Love your Recruiter

I came across a post about three weeks ago that talks about the relationship between a job seeker and a recruiter. I’ve blogged a few times on developing a relationship with some recruiters (whether you are looking for a job now or not), and most recently on understanding recruiters.

In this specific post veteran recruiter Rob Merrill talks about a tough week he had when either job seekers (aka, candidates) or the hiring HR basically didn’t work within the system – he was left out and lost money. He put in lots of work, did his job and facilitated meetings, but some shady things happened behind his back, which is uncool.

SO WHAT, you might ask, HE’S A RECRUITER AND HE’LL MAKE BANK FROM SOMEONE ELSE! Well, Rob is a nice guy (I know him personally, just saw him a few nights ago). If he feels that you have done something unethical, he is not going to be there for you next time. Whether you are HR or a job seeker, the trust is lost, and he isn’t going to work for you! You might not care now, but there will be a time when you need him (trust me ;))!

It is critical that you understand what recruiters are, how they work, what motivates them, etc. You may not need them now, but if you ever get in a serious job search you’ll want them in your corner, actively helping you.

In the first month that I was laid off I say that I developed relationships with 29 recuiters. Let me go into a little more detail. I sent my resume to and called 29 recruiters. I had, on my spreadsheet (pre-JibberJobber, of course) notes to follow up with them each week, or every two weeks.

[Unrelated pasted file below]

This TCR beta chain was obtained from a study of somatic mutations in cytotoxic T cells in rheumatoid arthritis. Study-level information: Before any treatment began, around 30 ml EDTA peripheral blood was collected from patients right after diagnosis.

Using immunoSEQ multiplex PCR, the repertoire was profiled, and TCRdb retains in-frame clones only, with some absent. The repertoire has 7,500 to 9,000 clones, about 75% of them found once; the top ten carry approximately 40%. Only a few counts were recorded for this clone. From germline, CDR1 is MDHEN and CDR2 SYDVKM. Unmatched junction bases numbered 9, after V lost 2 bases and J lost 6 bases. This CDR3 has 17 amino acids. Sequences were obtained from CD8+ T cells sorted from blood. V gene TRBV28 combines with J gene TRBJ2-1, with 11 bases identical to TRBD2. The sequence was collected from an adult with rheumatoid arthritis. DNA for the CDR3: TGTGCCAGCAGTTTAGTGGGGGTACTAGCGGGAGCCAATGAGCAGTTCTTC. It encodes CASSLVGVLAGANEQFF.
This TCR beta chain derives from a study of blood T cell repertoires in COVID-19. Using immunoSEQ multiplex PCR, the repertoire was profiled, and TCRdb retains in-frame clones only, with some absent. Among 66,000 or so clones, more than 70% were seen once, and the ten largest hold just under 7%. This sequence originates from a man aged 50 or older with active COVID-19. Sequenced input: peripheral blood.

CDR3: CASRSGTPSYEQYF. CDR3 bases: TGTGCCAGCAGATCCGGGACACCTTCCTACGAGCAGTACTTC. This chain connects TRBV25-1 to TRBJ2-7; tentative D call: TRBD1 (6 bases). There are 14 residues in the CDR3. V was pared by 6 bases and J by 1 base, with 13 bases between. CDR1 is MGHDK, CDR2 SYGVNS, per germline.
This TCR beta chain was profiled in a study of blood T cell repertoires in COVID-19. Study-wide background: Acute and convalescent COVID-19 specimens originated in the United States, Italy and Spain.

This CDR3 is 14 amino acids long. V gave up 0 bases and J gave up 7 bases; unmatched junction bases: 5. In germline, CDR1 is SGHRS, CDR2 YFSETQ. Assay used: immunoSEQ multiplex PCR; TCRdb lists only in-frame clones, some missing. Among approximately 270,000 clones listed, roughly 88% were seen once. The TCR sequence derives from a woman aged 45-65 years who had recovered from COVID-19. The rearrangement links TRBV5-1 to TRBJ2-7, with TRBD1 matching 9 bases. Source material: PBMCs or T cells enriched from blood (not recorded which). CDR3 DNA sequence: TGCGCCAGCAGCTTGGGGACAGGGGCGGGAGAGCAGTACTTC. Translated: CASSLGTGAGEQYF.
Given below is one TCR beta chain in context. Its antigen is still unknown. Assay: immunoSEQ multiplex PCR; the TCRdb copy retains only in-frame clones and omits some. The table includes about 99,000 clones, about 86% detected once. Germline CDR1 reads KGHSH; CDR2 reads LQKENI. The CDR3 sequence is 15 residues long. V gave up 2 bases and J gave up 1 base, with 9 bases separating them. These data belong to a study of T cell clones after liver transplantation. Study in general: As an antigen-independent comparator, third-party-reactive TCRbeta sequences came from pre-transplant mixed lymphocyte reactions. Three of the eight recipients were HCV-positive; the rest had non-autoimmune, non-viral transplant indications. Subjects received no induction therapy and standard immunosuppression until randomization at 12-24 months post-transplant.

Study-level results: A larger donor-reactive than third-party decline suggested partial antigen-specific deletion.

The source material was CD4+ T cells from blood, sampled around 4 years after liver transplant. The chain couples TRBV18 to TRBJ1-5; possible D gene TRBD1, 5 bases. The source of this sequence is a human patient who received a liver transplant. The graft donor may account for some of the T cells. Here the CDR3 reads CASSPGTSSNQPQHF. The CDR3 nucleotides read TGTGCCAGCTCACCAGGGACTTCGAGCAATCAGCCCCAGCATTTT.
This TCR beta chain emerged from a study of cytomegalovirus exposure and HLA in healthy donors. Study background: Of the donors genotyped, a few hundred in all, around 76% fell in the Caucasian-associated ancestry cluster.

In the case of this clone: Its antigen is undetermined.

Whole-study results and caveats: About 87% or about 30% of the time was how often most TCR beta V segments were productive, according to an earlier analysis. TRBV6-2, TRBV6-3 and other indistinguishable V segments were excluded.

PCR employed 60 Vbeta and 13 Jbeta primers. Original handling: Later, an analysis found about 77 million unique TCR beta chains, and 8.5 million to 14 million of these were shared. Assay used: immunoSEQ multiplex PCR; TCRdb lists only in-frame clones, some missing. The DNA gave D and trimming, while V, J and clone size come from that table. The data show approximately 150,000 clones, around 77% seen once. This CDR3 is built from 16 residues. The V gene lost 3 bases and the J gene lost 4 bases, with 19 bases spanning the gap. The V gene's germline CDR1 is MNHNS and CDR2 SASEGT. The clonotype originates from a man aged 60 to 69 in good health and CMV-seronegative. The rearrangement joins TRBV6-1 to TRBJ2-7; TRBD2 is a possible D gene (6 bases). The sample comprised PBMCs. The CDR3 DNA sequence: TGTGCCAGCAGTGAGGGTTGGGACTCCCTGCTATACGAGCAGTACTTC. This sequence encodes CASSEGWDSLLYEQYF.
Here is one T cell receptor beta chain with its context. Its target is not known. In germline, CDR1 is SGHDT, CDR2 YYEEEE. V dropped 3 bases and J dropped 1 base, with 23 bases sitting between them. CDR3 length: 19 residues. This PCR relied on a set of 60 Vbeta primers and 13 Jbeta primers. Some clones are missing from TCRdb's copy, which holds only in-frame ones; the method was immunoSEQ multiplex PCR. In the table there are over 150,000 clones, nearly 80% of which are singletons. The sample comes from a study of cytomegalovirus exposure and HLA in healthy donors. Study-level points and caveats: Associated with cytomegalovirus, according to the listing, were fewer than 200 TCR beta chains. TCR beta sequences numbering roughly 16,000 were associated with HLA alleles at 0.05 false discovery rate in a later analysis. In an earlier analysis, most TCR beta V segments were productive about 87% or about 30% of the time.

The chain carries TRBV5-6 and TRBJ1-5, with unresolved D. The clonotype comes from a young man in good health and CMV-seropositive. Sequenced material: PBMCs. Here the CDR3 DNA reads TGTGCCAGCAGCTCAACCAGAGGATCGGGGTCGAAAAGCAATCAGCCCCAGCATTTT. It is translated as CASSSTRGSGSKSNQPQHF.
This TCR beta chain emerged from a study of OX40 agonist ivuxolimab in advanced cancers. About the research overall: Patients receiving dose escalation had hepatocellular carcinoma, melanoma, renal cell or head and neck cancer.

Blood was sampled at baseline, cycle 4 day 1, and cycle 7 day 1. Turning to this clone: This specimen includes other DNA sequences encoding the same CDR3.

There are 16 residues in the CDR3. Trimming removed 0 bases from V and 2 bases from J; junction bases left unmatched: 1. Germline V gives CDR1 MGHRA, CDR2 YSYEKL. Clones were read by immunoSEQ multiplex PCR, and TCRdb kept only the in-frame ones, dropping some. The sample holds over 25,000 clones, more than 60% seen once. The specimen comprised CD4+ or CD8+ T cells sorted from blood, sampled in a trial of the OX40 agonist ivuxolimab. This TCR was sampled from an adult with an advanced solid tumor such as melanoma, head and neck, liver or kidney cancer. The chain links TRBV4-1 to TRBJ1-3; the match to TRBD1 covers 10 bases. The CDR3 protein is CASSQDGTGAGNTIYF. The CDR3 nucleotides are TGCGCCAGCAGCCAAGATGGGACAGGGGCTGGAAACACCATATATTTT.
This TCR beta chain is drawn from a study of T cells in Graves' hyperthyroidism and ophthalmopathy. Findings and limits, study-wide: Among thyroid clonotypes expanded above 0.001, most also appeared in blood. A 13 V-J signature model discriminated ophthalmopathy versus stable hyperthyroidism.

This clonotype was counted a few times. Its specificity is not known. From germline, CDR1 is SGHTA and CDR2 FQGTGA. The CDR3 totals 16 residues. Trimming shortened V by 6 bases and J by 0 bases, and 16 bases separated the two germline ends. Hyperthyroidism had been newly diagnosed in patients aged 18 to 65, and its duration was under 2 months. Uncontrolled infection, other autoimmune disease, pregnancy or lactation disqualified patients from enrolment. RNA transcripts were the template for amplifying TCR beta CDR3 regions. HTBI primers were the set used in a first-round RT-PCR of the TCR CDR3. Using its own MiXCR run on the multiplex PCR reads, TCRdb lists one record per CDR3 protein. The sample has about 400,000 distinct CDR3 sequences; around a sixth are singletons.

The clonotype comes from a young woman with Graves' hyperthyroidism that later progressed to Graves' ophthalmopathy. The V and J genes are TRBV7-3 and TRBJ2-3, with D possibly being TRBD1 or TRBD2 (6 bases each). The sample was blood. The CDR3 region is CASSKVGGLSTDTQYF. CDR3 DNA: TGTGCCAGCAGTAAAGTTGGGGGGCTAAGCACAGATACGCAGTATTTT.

Want to know the results? They stank. I was “just another guy” who was looking for a job. Even though I had a super-high sense of urgency to get a job, they didn’t have a high sense-of-urgency to help me. In fact, they had no sense of urgency for “Jason Alba,” and most didn’t even call or e-mail back. I don’t blame them for being lame, I just didn’t understand how it works.

You know that if I had a few that I had relationships with, they would have been hunting for a job for me on the day I called them. But that is based on developing those relationships!

Do me a favor… no, do yourself a favor. Go to and browse the posts there. Look for a recruiter that might fit you industry, or your personality. Or, google for a recruiter in your area. The time to begin this relationship is NOW, not when you need it! I’ve seen this relationship really pay off, but it was established before the job was lost.

9 thoughts on “Love your Recruiter”

  1. Always keep in mind that recruiters fill open positions for companies that have agreed to pay them a fee, they don’t get jobs for candidates… that is just a by-product. Check out my article on recruiting myths on my blog – Confessions of an Executive Restaurant Recruiter. Starting a relationship with a
    recruiter who specializes in your function and industry is a great idea, and sooner is better than later. Just keep the right perspective.
    CEC Search – Website | Restaurant Jobs Listing | Restaurant Recruiters Blog

  2. absolutely, that is the subject of some of my earlier posts – but Carl IS a recruiter and you can hear it right from his mouth!

    My point with the relationship is, if you can have strong relationships with great recruiters then when the time comes they might go looking for jobs specifically for you, based on your relationship. Don’t count on it, but if there is any chance of finding a job immediately for you, these recruiters are in the best position to find it.

    Thanks Carl!